He said they were enjoying a good chat, and Mary walks into the room. They rise to greet her, hug her, kiss her and welcome her.

And that was where I lost it.

Imagining that sort of homecoming, that sort of welcome. Like coming home from college for Thanksgiving and a five hour trip took you twelve freaking hours. Walking in the door, finding your family around that table, talking politics or current events or reminiscing about things that had gone by and they rise to meet you... Or a soldier, returning from service with the duffel bag over his shoulder, stepping in and setting that burden down and getting that cup of coffee handed to him after all the hugs.

That sort of image of welcoming home just filled me with sadness and joy all at the same moment. I realized I won't be walking into her home ever again and getting that greeting from her. I wouldn't have anyway since she had moved into assisted living. But I have walked in on that kind of scene and been made welcome. Welcomed home. Welcomed as a part of her family.

The pastor kind of ruined it for me by taking this image a step further and imagining that the family parted and at the head of the table sat Jesus Himself, holding her baby brother that she never got to meet.

Now, don't get me wrong. I'm not saying Jesus won't be welcoming saints who come into his kingdom of heaven but I don't know that he's hanging out at the farm house kitchen table holdin' babies. I think Jesus meets us at the door, gives us that big hug and points the way in to where the family is. He can't be at EVERYone's farm house kitchen table waiting for them, you know? And we can hang out with him individually or in groups... but that farm house kitchen table, that first moment and meeting? Not really sure he wants in on that scene. What do you think?

This image stuck with me and it made me think of my photo of our kitchen, a place I'm sure she would love.

She is home, welcomed by those who wait. Pappy went not quite 10 years ago (I can't believe it has been that long) and was the first to hug and kiss her. She was so sad for so long after John's passing, and I know she is joyful to be reunited with him ... And whether or not Jesus was sitting there with a nice cuppa or not is not relevant. She's there. And they await the next one to join.

Not sure if it will be Dove or another one of the remaining five siblings, but someone will pass.

They will gather again and ask "is this real? Am I dreaming this?" like Dove did, holding my hand and looking at me with big, loving eyes.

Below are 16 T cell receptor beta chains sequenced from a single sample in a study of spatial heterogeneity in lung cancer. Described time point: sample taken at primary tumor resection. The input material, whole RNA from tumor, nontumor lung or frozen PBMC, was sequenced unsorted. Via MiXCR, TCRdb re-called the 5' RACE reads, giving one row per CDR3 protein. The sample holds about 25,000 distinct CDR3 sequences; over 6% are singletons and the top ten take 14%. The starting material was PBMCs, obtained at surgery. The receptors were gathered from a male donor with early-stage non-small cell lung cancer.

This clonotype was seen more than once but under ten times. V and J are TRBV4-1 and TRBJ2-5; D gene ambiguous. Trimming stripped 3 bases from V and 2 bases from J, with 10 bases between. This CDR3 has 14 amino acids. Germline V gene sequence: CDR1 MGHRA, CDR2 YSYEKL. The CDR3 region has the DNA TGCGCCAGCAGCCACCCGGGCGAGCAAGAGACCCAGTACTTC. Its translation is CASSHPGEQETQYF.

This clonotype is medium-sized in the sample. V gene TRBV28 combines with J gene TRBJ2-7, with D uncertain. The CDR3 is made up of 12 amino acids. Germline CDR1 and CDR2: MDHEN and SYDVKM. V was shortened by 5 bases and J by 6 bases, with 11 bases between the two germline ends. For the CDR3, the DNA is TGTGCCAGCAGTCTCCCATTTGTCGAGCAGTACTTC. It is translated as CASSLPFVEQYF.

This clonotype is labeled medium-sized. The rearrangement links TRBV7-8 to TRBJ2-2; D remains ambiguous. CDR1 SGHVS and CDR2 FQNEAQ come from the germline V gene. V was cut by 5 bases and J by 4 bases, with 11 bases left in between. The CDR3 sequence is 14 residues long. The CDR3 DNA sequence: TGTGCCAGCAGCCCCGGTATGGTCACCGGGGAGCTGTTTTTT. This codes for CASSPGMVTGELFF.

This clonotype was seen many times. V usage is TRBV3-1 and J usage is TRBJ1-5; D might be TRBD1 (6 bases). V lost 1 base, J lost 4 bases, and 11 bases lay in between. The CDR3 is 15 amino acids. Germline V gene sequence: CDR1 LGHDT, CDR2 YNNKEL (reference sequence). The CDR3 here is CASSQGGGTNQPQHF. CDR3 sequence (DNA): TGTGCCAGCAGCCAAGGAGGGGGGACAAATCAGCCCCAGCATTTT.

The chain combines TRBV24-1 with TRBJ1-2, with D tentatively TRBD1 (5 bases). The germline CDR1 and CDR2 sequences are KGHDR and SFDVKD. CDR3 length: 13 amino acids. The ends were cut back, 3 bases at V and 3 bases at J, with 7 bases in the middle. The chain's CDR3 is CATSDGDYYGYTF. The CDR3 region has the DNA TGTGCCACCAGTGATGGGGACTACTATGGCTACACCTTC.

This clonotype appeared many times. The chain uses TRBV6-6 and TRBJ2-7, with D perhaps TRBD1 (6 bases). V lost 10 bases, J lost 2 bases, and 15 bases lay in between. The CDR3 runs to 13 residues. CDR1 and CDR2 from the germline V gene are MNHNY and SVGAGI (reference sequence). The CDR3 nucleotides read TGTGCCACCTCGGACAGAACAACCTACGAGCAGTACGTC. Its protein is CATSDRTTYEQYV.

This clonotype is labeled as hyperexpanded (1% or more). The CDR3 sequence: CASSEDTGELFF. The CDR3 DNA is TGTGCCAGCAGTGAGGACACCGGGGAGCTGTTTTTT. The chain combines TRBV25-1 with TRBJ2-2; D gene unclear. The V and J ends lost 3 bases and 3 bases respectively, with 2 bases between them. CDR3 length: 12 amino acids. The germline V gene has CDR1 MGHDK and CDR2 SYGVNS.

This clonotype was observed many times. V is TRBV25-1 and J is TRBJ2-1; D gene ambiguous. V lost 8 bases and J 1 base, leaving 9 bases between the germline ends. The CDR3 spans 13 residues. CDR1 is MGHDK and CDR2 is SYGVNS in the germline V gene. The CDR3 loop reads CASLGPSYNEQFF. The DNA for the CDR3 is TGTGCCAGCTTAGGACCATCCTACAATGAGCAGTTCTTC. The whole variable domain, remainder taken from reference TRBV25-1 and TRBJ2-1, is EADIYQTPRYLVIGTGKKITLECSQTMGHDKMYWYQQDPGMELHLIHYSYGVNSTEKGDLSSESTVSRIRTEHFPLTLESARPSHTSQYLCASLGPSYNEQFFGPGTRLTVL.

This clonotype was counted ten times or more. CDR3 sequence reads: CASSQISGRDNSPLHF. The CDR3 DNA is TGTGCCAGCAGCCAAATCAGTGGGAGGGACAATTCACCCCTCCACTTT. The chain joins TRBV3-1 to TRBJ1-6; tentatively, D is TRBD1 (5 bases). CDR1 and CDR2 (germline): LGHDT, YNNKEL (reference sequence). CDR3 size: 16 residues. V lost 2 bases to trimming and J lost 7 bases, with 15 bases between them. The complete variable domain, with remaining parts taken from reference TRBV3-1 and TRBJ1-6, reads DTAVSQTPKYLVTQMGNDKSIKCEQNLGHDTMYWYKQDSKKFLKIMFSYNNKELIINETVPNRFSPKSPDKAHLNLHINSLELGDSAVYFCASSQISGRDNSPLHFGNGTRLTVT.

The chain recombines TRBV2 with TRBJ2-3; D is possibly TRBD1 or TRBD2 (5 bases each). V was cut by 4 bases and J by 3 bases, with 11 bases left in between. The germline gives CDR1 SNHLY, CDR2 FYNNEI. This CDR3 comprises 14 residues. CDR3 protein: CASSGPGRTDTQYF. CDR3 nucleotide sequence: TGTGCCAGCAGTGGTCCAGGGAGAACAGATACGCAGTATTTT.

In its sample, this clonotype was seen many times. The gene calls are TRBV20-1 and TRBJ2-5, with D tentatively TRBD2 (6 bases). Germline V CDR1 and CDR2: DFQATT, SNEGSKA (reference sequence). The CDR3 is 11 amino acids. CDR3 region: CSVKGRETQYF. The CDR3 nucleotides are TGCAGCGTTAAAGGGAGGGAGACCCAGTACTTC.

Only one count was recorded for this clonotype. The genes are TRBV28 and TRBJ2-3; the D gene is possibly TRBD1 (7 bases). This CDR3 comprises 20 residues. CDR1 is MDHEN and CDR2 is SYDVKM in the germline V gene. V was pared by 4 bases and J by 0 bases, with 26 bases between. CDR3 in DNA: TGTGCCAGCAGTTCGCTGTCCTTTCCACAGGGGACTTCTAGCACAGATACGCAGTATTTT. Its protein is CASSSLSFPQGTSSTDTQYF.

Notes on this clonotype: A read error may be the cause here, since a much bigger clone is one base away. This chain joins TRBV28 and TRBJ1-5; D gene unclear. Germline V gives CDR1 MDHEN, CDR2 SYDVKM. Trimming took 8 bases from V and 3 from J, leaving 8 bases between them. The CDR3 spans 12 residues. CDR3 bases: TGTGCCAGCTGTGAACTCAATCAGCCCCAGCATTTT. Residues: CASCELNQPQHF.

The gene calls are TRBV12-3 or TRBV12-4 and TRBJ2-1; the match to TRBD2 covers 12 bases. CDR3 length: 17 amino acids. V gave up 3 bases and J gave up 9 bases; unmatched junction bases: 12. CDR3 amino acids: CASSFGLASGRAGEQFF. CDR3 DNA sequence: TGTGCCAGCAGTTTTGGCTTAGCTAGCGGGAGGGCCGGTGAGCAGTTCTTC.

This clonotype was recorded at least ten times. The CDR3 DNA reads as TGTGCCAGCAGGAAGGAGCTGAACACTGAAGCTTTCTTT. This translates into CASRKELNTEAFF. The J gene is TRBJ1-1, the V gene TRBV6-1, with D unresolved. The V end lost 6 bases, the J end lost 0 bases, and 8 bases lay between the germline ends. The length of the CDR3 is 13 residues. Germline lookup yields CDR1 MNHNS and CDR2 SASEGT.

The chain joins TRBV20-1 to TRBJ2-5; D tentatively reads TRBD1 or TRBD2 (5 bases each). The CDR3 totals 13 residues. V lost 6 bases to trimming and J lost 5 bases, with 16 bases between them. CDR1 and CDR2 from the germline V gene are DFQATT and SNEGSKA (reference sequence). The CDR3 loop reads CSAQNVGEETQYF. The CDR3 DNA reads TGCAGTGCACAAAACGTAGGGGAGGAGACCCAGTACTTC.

Anyway. Tito, hand me a tissue. I'm crying again just thinking on it.

We had a family meal at a local restaurant, and went back to the hotel to chill. Geoff had a long swim, met three young brothers at the pool and all four of them together did cannonballs and cheered one another. It was totally Boy Time, and it was refreshing. He needed that after being so well behaved for so many hours.

After the other boys left, Geoff and I were swimming and he said "I'm kind of sad that the service was so short. I thought people would get up and share what they thought about Grandma."

I told him that I was also surprised. All told, the service was about 15 minutes long. I asked him to go ahead and tell me what he would have said if he had been given the opportunity to stand and eulogize her. I asked if he'd written her a poem or song yet. He said he hadn't. He told me that he would have said that he loved her, and that she was always so nice to him. I don't think he honestly could say anything more than that, he didn't get to spend a lot of time with her. Whenever we came out we'd visit, of course, but he didn't get to have a close relationship with her. But his assessment is spot on. She did love him, and she was always kind to him.

Saturday night we went out with Doug's parents to an Italian restaurant. Ate too much and slept well. The following day we went out to Ohio to see Doug's other grandmother for Mother's Day. I was worried about "abandoning" Doug's mom on Mother's Day but she was relieved to have some time alone to herself. She doesn't get along with her mother in law, so she didn't accompany us to Ohio.

The FamilyDoug's dad took us to East Carmel to his Grandparents' gravesite. We then went to Grandma's new place at her assisted living home. She was in great spirits, and we got there an hour later than we'd anticipated and she said she was afraid we weren't going to come.

Now there, Middie. How would we not come to you?

Diane and J were there too with the kiddies and we had a lot of fun visiting. Doug's aunt came up from Virginia, and it was a regular Down Home family reunion. Missing only Doug's mom and Doug's cousin. So this photo is as complete a full Gary's bunch of the family photo as we're ever going to get.

It was a good long visit and the ride home was blocked by a car accident right outside Doug's uncle's house, two doors down from Doug's parents' house. We had to drive all over hell and Western Pennsylvania to get to the driveway of the house. And then, of course, we had to go find out all the details of the accident. So by the time we went out to dinner that night at it was about 9pm.

Geoff ended the visit to Western PA wonderfully with probably what has to be the funniest verbal mistake ever. He read from the menu out loud when ordering and said "Classic Black Anus Burger," instead of Angus Burger.

Damn if Doug and I didn't laugh ourselves into near heart failure. Geoff didn't flip out at his mistake and our laughter, but weathered it well. I don't think he thinks it is funny, but a year ago he would have flipped the table over in the restaurant screaming at all of us to stop laughing at him. And it is good ammo for us too, because he busted on me for making a verbal gaffe and Jess said "oh, so do YOU ever misspeak, Mr. Black Anus Burger??? Hmmm???" It will be used again and again on him I am sure.